Apple patent shows interest in adjusting on-screen brightness according to content being shown

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Date: Tuesday, January 22nd, 2013, 06:00
Category: News, Patents

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This could lead to some interesting stuff.

Per the United States Patent and Trademark Office, a patent discovered on Tuesday outlines a system in which displays like the iPhone and iPad’s Retina panels are automatically dimmed based on what type of content is showing on screen, allowing for portable devices to conserve energy.

The U.S. Patent and Trademark Office awarded Apple’s patent No. 8,358,273 for a “Portable media device with power-managed display,” which describes a unique method of adjusting the intensity (brightness) of a device’s screen depending on what is being displayed.

Other techniques like photosensor-based display controls have been in use for years, but Apple’s method goes further by managing display brightness based on the monitoring of actual content. Currently, devices may auto-dim in dark-lit rooms or when they haven’t been used for a set amount of time. With the ’273 patent, both the type and characteristics of displayed content is taken into consideration, allowing for further refinement of auto-dimming procedures that could translate to power savings.

The method relies on identifying the type of content being displayed and setting an output intensity for the display device based on either a predetermined configuration or a set of user preferences. Content types are described as images, photos or video, among others.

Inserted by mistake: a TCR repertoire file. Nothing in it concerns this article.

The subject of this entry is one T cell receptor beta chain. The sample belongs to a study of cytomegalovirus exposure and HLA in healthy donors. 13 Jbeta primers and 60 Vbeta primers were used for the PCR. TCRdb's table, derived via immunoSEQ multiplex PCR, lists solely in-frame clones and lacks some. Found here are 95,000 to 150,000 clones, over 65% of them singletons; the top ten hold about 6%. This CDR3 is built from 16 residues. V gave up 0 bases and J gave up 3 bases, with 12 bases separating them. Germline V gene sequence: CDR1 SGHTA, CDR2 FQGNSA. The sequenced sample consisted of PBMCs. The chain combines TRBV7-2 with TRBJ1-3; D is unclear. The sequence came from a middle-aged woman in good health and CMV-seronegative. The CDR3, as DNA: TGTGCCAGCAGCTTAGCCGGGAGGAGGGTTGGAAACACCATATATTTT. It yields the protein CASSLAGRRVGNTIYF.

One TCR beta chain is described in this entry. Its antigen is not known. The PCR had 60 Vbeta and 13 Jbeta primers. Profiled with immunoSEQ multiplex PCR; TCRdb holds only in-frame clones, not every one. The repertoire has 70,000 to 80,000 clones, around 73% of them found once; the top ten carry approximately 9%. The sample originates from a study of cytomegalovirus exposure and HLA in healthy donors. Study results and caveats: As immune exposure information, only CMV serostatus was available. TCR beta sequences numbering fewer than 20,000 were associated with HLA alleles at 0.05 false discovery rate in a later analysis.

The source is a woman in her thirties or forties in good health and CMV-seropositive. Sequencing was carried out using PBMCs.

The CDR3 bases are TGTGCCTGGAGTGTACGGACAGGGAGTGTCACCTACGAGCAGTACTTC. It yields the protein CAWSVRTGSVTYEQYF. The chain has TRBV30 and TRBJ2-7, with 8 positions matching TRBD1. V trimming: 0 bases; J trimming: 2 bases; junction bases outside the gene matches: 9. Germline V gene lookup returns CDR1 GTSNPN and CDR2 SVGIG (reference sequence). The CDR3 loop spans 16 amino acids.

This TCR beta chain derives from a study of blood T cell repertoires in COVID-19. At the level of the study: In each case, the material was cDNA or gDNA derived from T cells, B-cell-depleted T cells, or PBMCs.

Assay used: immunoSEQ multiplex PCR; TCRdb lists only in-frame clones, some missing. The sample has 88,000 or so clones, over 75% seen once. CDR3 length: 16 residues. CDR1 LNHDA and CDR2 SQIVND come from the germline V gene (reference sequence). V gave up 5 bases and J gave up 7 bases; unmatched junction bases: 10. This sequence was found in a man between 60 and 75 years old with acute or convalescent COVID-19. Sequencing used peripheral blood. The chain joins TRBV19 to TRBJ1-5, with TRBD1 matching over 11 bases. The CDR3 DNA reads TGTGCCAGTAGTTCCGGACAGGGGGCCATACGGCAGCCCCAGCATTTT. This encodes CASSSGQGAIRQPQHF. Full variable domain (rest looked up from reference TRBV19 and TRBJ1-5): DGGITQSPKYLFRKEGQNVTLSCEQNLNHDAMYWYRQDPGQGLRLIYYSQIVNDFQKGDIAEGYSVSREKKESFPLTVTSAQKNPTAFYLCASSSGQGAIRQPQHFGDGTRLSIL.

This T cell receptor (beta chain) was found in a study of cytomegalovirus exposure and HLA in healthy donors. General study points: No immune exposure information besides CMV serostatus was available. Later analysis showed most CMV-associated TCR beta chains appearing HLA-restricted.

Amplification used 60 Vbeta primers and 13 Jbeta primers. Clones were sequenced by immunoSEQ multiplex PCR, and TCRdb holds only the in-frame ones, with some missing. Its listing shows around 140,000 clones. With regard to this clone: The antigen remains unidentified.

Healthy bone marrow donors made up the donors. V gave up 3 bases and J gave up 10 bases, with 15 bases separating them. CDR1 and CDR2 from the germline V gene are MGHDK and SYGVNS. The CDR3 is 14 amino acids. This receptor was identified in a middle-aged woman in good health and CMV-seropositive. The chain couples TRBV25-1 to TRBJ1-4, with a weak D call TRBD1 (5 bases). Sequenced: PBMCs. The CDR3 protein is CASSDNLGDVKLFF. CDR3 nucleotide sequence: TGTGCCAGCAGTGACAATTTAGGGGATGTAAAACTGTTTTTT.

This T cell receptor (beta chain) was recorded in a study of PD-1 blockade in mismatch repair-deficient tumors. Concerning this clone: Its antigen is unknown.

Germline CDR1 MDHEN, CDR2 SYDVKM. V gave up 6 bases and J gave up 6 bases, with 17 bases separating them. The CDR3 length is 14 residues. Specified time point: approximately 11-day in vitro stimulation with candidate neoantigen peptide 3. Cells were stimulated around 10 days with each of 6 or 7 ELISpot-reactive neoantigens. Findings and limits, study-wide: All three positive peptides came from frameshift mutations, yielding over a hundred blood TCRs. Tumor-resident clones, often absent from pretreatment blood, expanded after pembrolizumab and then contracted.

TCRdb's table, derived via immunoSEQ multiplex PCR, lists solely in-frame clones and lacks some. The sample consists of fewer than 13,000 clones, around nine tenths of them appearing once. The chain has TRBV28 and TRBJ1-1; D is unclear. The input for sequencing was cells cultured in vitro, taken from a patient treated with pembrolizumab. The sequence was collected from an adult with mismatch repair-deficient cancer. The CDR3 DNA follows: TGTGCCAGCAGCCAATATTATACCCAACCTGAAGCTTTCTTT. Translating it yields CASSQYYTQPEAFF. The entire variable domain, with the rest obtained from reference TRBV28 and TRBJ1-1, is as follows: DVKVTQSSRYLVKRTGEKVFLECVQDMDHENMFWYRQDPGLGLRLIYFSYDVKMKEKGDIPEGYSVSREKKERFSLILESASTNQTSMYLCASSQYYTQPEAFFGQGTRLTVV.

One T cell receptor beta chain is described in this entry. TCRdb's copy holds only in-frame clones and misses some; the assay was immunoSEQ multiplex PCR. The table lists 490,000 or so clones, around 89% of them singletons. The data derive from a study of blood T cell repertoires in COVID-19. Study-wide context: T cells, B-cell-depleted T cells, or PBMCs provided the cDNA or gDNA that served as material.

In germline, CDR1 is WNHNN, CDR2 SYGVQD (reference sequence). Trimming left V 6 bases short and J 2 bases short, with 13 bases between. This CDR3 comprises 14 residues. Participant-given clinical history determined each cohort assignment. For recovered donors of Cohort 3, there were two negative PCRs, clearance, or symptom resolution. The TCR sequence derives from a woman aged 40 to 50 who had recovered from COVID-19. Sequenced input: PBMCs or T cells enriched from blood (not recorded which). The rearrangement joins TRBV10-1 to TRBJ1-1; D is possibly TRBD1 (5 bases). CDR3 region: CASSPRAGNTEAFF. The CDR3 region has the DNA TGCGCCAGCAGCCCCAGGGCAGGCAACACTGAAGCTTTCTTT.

After determining what type of content is on a device’s screen, the system then takes into account the characteristics of said content. For example, if a light image is being displayed, the brightness may be lowered. This process becomes more complex for video content, which must be monitored frame by frame and weighted by metrics like contrast, darkness, lightness and color. In some embodiments, the system may sample at stepped intervals like every 10 frames to keep brightness consistent throughout viewing.

The management system offers users more control over screen auto-dimming by allowing a set of preferences to override automatic controls. An example user-configurable setting could be “Brightness Mode,” which would act much like a modern HDTV to provide levels of brightness referenced by the control module.

It is unclear how much processing power the system would require, though there are various embodiments that leverage software, hardware or a combination of the two to achieve the desired results.

The patent is credited to Andrew Bert Hodge, Guy Bar-Nahum, Shawn R. Gettemy and David John Tupman.

Stay tuned for additional details as they become available.

Apple patent shows e-wallet program with controllable accounts for children

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Date: Friday, January 18th, 2013, 08:28
Category: iOS, News, Patents, Software

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This could be useful.

Per FreePatentsOnline, a recent patent application shows Apple’s idea for an “e-wallet” iPhone application that would allow subsidiary accounts for children, complete with customizable spending limits and restrictions.

Apple’s interest in the concept was revealed in a patent application published Thursday by the U.S. Patent and Trademark Office entitled “Parental Controls.” It describes ways that a user could establish rules for subsidiary financial accounts.